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Treatment for Suboxone Abuse

When it comes to treatment for drug abuse or addiction, Suboxone can be a controversial subject. Suboxone is a drug that can be legally prescribed to help individuals detox from opiates, which can make it seem less potentially dangerous than it is. It’s important to understand that Suboxone abuse is very possible, as the drug does provide some of the euphoria associated with opioids, and people can become addicted to Suboxone.

You might think that because you are dealing with a drug that is prescribed to treat addictions that any dependency is a minor issue. However, dependency on any drug can be a serious and negative situation, and abuse of Suboxone can lead to a number of symptoms that are dangerous to your mental and physical health, not to mention your career, lifestyle and relationships. No matter how you arrived at Suboxone abuse, if you can't stop taking the drug once you're supposed to or you find yourself using the drug outside of a prescribed treatment plan, then you could be entering or involved in a cycle of addiction.

Addiction is not something most people can deal with on their own. It's not a bad habit that you can work on removing from your life through will power, and it's not typically something that you can beat back with extra amounts of positive thinking outside of treatment. 

Addiction is an illness, and there are people standing by now to help you understand all your treatment options so you can start a drug-free future. Our counselors are available 24 hours a day, every day, to take your call. Contact us today at (877) 392-3342 to speak to someone about your Suboxone concerns and treatment options.

Understanding Suboxone Addiction

One of the first steps in battling any addiction is understanding it. You can't treat a case of strep throat if you don't know you have it, and you can't appropriately deal with a Suboxone addiction unless you know what's going on, how your use of the medication might be triggered and what treatments are appropriate to your case.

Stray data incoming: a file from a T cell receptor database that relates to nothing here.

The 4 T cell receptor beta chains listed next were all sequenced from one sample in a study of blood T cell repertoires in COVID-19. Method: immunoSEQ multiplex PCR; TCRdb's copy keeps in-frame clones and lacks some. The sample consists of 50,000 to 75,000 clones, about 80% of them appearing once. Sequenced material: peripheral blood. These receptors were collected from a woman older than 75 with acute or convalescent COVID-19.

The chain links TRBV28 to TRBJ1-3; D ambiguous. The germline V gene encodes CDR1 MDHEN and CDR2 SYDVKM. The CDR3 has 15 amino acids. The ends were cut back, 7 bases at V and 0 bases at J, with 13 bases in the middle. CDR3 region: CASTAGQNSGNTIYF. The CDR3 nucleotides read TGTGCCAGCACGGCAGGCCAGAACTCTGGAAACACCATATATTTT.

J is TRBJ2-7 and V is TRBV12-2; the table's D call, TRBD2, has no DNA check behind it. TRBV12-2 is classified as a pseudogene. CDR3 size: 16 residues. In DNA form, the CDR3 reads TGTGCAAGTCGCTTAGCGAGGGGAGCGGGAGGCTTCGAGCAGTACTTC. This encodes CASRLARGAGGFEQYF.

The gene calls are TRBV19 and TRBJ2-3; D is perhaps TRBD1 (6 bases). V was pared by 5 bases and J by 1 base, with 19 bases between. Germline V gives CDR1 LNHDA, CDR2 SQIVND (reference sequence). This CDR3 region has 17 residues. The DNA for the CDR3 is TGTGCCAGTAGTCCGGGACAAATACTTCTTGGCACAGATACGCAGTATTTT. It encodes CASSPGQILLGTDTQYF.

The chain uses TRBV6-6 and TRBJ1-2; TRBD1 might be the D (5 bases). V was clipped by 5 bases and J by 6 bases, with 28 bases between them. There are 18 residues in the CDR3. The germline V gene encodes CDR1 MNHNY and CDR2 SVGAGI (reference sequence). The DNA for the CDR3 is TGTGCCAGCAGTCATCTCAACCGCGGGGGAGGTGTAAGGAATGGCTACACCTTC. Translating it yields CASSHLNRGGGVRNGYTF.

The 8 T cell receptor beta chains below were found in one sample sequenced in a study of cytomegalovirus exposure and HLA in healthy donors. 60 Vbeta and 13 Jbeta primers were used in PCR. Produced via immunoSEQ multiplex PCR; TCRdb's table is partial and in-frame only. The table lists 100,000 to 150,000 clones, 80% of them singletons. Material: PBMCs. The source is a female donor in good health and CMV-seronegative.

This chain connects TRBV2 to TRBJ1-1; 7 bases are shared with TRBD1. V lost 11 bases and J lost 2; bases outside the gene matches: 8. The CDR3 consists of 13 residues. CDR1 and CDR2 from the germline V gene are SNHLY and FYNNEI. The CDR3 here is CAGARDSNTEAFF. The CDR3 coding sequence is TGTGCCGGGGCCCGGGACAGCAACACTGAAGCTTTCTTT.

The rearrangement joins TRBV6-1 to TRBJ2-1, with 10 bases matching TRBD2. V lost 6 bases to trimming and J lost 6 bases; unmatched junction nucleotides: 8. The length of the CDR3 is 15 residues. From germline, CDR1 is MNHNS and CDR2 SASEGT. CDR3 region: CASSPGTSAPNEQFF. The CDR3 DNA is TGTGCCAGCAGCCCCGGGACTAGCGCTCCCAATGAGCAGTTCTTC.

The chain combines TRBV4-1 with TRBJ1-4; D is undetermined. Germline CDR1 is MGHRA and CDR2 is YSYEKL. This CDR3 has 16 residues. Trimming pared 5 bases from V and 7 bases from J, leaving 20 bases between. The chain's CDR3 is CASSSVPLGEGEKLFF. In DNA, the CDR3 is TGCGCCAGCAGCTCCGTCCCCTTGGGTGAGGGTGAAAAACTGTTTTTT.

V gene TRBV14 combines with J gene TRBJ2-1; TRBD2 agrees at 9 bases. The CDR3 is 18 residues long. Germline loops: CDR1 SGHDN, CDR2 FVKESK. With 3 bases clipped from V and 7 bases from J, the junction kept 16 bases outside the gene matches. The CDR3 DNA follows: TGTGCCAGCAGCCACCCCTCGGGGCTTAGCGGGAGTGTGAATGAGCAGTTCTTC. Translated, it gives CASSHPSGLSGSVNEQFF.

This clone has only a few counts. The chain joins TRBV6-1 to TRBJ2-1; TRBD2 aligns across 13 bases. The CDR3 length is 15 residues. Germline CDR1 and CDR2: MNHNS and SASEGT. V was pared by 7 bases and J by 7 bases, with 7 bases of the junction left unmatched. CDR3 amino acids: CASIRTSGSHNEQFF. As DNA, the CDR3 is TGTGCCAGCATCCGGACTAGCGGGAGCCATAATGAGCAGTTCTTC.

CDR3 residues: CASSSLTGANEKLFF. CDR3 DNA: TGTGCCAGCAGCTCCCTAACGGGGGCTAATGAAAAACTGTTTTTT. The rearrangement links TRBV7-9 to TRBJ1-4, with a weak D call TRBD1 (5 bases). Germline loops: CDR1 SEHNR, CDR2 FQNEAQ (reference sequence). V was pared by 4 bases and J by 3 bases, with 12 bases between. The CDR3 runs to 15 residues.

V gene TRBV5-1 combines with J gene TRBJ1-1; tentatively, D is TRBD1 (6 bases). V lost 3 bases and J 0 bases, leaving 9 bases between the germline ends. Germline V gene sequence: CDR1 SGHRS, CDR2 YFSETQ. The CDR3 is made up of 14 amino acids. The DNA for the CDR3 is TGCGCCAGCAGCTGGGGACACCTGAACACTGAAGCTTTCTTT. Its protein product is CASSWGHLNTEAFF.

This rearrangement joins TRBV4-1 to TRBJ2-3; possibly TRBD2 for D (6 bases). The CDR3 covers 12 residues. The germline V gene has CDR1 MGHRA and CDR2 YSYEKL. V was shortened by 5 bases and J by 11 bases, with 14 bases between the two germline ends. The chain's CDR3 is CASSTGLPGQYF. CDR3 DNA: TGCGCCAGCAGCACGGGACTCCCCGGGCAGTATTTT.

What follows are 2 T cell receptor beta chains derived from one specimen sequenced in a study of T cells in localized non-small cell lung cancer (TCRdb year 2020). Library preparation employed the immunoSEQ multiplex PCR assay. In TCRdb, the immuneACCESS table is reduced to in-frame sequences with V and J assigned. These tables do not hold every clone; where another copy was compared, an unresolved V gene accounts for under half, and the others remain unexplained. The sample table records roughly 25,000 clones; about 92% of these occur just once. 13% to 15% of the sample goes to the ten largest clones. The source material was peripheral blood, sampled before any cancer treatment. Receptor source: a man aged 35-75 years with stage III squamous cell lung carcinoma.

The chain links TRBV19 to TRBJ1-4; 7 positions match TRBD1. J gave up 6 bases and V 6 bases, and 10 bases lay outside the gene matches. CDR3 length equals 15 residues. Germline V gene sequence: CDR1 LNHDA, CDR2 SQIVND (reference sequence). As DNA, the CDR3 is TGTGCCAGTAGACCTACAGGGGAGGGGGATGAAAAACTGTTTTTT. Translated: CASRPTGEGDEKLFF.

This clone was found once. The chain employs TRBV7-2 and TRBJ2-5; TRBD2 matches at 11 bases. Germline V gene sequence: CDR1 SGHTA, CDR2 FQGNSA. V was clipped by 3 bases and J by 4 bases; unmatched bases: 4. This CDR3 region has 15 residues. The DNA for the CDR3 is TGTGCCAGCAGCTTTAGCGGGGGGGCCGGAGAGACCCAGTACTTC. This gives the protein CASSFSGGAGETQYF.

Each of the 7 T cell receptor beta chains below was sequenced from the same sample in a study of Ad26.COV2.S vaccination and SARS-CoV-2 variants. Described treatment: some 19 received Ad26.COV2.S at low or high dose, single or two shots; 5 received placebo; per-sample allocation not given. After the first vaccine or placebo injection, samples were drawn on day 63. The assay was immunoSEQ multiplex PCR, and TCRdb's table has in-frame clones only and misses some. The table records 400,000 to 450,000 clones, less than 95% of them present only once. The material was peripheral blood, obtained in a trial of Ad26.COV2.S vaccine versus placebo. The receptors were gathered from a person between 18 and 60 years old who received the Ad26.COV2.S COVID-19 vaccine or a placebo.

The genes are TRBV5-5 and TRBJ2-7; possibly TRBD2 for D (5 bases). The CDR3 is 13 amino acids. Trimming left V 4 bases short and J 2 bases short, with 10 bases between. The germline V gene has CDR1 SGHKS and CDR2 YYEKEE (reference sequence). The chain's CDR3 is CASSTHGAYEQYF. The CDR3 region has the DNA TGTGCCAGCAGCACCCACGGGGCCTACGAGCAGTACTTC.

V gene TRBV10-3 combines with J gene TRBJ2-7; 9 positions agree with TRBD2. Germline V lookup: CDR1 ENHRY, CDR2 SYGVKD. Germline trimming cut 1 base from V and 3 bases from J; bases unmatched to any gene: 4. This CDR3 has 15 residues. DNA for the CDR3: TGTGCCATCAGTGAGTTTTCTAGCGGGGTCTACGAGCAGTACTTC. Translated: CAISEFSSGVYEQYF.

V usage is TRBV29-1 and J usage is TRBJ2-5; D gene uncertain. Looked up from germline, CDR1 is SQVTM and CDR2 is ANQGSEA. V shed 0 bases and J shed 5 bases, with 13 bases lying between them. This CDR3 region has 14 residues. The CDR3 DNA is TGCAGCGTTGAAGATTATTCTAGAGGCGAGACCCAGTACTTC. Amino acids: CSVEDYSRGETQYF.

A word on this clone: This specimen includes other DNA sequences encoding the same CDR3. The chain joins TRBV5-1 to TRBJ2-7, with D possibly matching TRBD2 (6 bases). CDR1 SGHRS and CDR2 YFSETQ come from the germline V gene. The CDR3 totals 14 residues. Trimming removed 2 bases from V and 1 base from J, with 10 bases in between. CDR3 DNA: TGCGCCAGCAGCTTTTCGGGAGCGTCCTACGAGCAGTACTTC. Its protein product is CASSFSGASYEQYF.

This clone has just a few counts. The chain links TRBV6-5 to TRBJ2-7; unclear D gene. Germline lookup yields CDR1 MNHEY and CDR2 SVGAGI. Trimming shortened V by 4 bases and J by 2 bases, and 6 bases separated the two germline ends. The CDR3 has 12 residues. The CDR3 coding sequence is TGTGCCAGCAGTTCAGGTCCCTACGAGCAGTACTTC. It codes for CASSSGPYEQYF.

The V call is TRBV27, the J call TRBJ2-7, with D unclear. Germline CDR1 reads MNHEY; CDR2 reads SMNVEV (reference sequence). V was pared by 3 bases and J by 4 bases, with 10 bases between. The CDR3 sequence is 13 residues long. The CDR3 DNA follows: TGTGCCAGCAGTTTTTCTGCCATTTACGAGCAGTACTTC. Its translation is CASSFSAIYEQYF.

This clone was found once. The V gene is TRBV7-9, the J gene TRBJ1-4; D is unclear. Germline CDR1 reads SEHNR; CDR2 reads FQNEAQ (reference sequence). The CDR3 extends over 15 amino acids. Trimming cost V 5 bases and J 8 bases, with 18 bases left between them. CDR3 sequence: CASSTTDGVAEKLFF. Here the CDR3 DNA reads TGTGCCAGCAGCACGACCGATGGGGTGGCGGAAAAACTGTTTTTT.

What is Suboxone?

Suboxone is a prescription medication that contains ingredients known as buprenorphine and naloxone. Buprenorphine is a medication used in the treatment of opioid addictions because it provides some of the same feelings that an opioid does, though not always at the same intensity. This lets medical providers help someone with an opioid dependency wean off of drug use without experiencing some of the uncomfortable and dangerous symptoms associated with withdrawal.

The second active ingredient in Suboxone, which is naloxone, helps reduce the chance that someone might abuse Suboxone by injecting it to get a high. The drug is designed to cause withdrawal symptoms if it's taken in any manner other than orally, which helps safeguard individuals who are struggling to make better decisions about drug use.

The ingredients in Suboxone are approved for use in both inpatient and outpatient environments, which makes it a versatile solution for treating certain addictions. Unlike treatment with methadone, which usually requires a very strict clinical environment, treatment with Suboxone can be customized to meet the needs of your personal situation.

Is Suboxone Addictive?

According to the U.S. Food and Drug Administration, Suboxone can cause physical dependence. While the FDA notes that physical dependence and addiction are not exactly the same thing, the inability to stop using Suboxone on your own – even if you've been prescribed it for legitimate use – can come with some of the same impact as an addiction. Someone who is already addicted to other drugs or is struggling with addiction or recovery can, in fact, become addicted to Suboxone.